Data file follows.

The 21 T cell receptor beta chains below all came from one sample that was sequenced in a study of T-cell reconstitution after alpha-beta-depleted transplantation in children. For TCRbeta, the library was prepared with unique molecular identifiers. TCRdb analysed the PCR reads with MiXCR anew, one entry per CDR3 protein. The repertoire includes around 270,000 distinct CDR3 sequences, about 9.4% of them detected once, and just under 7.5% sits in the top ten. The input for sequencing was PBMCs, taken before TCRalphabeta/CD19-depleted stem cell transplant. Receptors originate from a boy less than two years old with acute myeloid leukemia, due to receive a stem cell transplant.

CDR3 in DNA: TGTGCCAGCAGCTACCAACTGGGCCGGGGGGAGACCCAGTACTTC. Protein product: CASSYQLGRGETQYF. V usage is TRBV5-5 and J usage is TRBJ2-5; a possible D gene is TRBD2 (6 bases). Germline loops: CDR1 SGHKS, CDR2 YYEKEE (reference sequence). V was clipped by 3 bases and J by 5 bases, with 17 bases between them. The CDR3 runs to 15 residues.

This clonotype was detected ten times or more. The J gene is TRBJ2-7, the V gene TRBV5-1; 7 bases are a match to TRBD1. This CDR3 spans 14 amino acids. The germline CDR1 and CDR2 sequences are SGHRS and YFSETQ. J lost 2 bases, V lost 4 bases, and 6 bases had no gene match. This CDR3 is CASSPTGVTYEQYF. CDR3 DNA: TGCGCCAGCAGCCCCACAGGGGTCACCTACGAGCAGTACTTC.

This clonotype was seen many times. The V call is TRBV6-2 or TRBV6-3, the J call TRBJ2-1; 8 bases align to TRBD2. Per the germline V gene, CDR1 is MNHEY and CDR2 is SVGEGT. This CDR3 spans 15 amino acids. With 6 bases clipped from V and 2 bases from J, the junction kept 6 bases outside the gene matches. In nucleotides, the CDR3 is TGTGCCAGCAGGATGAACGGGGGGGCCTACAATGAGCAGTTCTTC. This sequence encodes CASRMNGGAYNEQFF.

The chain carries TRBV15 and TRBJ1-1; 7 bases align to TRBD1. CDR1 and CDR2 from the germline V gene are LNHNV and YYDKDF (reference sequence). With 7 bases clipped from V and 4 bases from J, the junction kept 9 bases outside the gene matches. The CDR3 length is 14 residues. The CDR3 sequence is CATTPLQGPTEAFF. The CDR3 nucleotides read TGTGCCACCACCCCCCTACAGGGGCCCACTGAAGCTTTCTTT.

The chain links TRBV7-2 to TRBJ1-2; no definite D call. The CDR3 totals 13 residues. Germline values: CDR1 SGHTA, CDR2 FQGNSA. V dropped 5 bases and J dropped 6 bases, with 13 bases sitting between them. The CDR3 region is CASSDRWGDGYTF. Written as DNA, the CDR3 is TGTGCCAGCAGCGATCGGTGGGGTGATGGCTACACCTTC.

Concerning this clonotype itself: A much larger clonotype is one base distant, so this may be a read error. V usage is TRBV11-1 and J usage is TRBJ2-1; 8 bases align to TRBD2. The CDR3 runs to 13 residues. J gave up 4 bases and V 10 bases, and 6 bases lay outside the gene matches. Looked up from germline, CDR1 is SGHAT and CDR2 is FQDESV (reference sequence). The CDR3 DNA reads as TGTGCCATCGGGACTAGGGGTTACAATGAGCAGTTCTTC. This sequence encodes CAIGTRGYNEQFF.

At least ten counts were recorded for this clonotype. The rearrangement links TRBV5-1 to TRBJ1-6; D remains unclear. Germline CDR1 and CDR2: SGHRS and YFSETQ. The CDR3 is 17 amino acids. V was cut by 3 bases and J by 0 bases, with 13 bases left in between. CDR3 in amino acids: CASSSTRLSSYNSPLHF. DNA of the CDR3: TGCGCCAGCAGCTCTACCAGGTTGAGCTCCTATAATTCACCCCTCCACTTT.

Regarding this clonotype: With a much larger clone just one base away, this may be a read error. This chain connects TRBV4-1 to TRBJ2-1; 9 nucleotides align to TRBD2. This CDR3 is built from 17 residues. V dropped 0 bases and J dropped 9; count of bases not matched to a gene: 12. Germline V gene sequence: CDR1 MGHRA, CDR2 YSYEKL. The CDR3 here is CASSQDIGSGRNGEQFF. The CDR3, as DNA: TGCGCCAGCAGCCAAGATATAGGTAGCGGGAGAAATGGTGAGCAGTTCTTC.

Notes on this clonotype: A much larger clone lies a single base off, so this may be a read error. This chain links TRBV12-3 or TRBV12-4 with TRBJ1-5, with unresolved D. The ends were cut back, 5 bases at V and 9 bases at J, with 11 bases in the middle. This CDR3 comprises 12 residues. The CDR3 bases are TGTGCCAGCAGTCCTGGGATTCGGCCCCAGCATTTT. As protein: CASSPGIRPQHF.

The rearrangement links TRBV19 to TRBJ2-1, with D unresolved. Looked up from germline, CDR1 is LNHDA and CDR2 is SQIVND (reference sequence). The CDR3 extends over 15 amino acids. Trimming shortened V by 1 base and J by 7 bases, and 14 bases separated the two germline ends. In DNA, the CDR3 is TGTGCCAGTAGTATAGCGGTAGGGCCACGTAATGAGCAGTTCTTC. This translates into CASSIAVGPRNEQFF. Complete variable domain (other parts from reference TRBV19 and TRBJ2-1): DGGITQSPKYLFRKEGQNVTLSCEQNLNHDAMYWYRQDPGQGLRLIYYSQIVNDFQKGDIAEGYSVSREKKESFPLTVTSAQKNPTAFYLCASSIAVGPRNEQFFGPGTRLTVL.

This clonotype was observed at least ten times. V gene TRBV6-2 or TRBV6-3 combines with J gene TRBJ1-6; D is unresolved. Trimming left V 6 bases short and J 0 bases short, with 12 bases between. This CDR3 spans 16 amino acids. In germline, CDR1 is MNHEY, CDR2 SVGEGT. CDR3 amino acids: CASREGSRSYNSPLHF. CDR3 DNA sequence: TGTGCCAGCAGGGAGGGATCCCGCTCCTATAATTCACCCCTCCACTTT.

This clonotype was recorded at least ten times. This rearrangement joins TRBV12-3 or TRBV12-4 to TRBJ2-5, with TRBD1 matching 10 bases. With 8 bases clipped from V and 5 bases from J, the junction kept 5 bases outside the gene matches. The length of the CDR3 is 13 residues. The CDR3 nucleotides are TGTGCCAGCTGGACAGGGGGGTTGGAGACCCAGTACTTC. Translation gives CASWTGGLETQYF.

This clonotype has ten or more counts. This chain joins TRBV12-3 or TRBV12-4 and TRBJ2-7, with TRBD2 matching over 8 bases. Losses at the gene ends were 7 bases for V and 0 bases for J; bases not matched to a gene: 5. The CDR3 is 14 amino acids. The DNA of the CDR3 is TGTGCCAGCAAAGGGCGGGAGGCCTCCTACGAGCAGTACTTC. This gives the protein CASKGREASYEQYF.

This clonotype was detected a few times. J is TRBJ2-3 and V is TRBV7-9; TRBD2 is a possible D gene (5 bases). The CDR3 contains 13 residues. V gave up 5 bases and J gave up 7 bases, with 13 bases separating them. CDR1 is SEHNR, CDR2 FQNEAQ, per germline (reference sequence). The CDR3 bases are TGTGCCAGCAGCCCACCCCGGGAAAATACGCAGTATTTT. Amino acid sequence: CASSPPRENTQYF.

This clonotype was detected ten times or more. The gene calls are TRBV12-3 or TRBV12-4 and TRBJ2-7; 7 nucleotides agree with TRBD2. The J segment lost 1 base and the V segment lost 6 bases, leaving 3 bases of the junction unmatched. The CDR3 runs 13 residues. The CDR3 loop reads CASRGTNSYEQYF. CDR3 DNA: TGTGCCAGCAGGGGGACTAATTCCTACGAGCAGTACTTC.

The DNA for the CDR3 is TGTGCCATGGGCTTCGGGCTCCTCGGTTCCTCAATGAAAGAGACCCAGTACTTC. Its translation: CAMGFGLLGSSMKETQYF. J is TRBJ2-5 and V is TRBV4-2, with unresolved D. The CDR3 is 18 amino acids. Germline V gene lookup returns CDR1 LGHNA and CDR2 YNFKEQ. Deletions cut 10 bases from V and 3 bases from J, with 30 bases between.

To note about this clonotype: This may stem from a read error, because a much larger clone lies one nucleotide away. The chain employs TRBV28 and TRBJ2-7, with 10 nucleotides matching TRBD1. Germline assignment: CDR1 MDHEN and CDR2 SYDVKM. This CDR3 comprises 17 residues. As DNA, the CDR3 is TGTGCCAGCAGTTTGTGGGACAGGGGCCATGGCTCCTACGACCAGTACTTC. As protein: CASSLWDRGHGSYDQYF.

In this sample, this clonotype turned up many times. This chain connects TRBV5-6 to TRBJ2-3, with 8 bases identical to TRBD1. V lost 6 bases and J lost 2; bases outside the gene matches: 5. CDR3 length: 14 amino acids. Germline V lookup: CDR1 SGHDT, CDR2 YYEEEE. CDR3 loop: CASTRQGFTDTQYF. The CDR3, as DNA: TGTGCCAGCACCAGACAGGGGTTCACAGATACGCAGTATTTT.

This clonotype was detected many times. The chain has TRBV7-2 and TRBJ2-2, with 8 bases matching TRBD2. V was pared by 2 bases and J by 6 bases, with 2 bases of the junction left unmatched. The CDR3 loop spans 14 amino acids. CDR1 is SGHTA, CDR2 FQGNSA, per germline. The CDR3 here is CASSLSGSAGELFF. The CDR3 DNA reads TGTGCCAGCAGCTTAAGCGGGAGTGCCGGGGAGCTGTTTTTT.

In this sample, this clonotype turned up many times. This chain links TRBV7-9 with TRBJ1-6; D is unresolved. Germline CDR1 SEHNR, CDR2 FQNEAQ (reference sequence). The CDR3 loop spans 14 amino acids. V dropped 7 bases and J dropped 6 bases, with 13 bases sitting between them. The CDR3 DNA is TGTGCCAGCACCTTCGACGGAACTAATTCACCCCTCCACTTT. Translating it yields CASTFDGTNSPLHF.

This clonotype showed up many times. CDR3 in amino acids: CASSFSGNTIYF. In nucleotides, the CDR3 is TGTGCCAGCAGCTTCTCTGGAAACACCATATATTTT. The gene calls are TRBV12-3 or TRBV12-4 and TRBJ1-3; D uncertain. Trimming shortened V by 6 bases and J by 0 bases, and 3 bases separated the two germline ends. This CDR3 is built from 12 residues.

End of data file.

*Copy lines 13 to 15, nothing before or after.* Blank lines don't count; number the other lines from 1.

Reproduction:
This clonotype was recorded at least ten times. This rearrangement joins TRBV12-3 or TRBV12-4 to TRBJ2-5, with TRBD1 matching 10 bases. With 8 bases clipped from V and 5 bases from J, the junction kept 5 bases outside the gene matches. The length of the CDR3 is 13 residues. The CDR3 nucleotides are TGTGCCAGCTGGACAGGGGGGTTGGAGACCCAGTACTTC. Translation gives CASWTGGLETQYF.

This clonotype has ten or more counts. This chain joins TRBV12-3 or TRBV12-4 and TRBJ2-7, with TRBD2 matching over 8 bases. Losses at the gene ends were 7 bases for V and 0 bases for J; bases not matched to a gene: 5. The CDR3 is 14 amino acids. The DNA of the CDR3 is TGTGCCAGCAAAGGGCGGGAGGCCTCCTACGAGCAGTACTTC. This gives the protein CASKGREASYEQYF.

This clonotype was detected a few times. J is TRBJ2-3 and V is TRBV7-9; TRBD2 is a possible D gene (5 bases). The CDR3 contains 13 residues. V gave up 5 bases and J gave up 7 bases, with 13 bases separating them. CDR1 is SEHNR, CDR2 FQNEAQ, per germline (reference sequence). The CDR3 bases are TGTGCCAGCAGCCCACCCCGGGAAAATACGCAGTATTTT. Amino acid sequence: CASSPPRENTQYF.